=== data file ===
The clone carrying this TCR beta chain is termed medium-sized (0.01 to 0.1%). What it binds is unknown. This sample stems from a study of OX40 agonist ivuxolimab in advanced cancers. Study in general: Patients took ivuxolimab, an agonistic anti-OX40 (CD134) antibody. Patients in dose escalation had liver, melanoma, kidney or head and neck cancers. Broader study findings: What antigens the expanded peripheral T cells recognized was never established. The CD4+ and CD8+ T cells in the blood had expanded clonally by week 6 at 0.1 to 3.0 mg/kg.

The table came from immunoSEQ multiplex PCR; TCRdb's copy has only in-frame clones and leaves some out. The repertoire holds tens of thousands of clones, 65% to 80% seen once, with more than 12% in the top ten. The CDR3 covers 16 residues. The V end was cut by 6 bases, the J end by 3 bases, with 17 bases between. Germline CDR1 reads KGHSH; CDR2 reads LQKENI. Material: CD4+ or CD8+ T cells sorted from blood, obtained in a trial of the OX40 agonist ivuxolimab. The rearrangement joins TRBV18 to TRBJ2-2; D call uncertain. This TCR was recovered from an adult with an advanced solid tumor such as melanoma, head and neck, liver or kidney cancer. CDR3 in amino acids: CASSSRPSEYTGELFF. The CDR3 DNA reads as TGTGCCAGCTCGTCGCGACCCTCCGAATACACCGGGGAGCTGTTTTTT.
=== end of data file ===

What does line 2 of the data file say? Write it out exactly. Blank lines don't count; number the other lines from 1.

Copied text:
The table came from immunoSEQ multiplex PCR; TCRdb's copy has only in-frame clones and leaves some out. The repertoire holds tens of thousands of clones, 65% to 80% seen once, with more than 12% in the top ten. The CDR3 covers 16 residues. The V end was cut by 6 bases, the J end by 3 bases, with 17 bases between. Germline CDR1 reads KGHSH; CDR2 reads LQKENI. Material: CD4+ or CD8+ T cells sorted from blood, obtained in a trial of the OX40 agonist ivuxolimab. The rearrangement joins TRBV18 to TRBJ2-2; D call uncertain. This TCR was recovered from an adult with an advanced solid tumor such as melanoma, head and neck, liver or kidney cancer. CDR3 in amino acids: CASSSRPSEYTGELFF. The CDR3 DNA reads as TGTGCCAGCTCGTCGCGACCCTCCGAATACACCGGGGAGCTGTTTTTT.